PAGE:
It’s not hard to find insights and advice about the importance of appealing to potential donors who are Millennials, Generation Xers and Baby Boomers. But you should also start thinking about the next crop of donors — Generation Z, those born after 1996.
Getting to know Gen Z
Gen Zers typically are either in school or just launching their careers, so you can understand why they haven’t yet attracted a lot of interest from many nonprofits. After all, according to a study conducted by one market research firm, their contributions represent only about 2% of total giving. And their average donation tops out at $341 per year. But — and it’s a big “but” — about 44% of Gen Zers have given to charity. These youngsters aren’t waiting until they’re older and wealthier to try to make a difference.
Sometimes dubbed “Philanthrokids” or “Philanthroteens,” Generation Z may be more driven to pursue social impact than earlier generations at their age. Many are hyperaware of what’s going on in both the world and their local communities.
As digital natives who have grown up surrounded by technology, they have the skills to be adept at peer-to-peer fundraising. Whether convincing their friends and families to sponsor them in fun runs and similar events, or using social media to generate direct donations to their favored causes, Gen Zers often make valuable resources for nonprofits.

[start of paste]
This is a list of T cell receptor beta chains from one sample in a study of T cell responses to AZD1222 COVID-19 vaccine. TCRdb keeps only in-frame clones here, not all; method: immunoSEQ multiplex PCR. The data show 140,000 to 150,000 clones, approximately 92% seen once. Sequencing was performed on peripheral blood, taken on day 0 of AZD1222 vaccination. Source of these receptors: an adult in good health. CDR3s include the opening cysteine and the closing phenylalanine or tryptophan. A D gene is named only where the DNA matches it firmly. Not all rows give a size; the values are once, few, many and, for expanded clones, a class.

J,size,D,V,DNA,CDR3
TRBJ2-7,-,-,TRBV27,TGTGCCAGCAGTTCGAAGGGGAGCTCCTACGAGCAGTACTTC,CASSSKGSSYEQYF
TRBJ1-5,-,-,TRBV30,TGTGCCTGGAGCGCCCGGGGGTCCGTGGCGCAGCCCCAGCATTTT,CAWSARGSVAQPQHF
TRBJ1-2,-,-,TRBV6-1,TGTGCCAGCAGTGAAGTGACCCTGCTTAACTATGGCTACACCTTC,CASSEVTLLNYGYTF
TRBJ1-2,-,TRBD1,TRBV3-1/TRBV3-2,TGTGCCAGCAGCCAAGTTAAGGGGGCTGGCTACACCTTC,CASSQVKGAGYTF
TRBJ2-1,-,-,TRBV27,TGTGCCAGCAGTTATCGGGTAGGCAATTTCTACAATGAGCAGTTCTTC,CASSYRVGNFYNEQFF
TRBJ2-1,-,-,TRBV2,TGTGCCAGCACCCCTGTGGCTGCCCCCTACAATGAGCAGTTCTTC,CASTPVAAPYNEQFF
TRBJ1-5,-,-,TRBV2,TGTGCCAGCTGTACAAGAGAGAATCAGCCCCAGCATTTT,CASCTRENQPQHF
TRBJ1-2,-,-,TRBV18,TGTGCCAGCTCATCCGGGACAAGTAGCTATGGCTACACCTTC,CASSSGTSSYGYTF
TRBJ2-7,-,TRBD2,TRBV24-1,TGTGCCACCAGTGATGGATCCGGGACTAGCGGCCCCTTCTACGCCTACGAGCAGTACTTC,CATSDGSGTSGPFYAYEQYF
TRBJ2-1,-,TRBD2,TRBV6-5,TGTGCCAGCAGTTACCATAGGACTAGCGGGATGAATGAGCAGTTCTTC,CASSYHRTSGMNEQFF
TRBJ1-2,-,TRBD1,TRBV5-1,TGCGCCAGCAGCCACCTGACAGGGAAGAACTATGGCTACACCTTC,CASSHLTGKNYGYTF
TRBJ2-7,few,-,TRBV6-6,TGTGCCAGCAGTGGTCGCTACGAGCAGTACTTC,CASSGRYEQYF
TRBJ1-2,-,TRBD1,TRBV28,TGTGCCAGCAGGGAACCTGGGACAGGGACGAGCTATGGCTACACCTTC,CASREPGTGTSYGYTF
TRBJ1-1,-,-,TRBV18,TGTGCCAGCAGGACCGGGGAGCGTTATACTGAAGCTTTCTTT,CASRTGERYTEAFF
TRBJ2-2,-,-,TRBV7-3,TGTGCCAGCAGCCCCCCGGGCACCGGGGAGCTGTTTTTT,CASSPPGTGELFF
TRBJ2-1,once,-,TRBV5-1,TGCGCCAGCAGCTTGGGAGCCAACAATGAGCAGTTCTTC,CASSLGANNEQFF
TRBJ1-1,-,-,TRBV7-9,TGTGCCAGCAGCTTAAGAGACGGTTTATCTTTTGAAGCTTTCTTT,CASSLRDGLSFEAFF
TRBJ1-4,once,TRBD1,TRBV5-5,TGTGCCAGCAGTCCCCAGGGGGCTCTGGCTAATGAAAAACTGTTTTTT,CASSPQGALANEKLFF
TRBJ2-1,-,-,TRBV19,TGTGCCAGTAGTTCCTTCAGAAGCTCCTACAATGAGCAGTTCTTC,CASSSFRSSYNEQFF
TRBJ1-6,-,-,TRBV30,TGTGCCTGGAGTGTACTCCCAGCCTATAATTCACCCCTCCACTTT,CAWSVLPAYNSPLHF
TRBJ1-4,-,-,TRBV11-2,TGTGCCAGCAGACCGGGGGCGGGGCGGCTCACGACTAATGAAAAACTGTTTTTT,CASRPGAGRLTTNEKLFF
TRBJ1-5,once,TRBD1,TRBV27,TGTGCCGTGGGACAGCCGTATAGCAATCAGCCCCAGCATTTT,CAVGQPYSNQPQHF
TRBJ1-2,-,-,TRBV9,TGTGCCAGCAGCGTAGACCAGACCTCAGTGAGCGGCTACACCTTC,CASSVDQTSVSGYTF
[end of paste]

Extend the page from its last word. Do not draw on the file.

Many are also working as advocates for more politically oriented causes they see affecting their own lives, such as gun control, climate change and inequality. Consider, for example, the teenagers and young adults who mobilized ongoing gun control campaigns in the wake of the Parkland shooting. Or the almost two dozen youths currently suing the federal government for failing to fight climate change.
To reach Gen Z, you’ll need to use channels such as Snapchat, Instagram and Twitter — obviously different from those used for older generations. The good news? Gen Zers are receptive to digital ads. The bad? They’re well aware of the mounds of their personal data out there. Many of them expect outreach to be narrowly tailored to their interests.
Gen Zers also tend to want to be more involved than many of their predecessors. They may not be satisfied with just writing a check or setting up recurring payments (likely to be microdonations initially). They often desire a hands-on role.
Not too soon
You can find more lucrative demographic segments than Gen Z to target in the short term. But if you take advantage of this generation’s charitable inclinations and get them involved now, you might end up with decades-long relationships.
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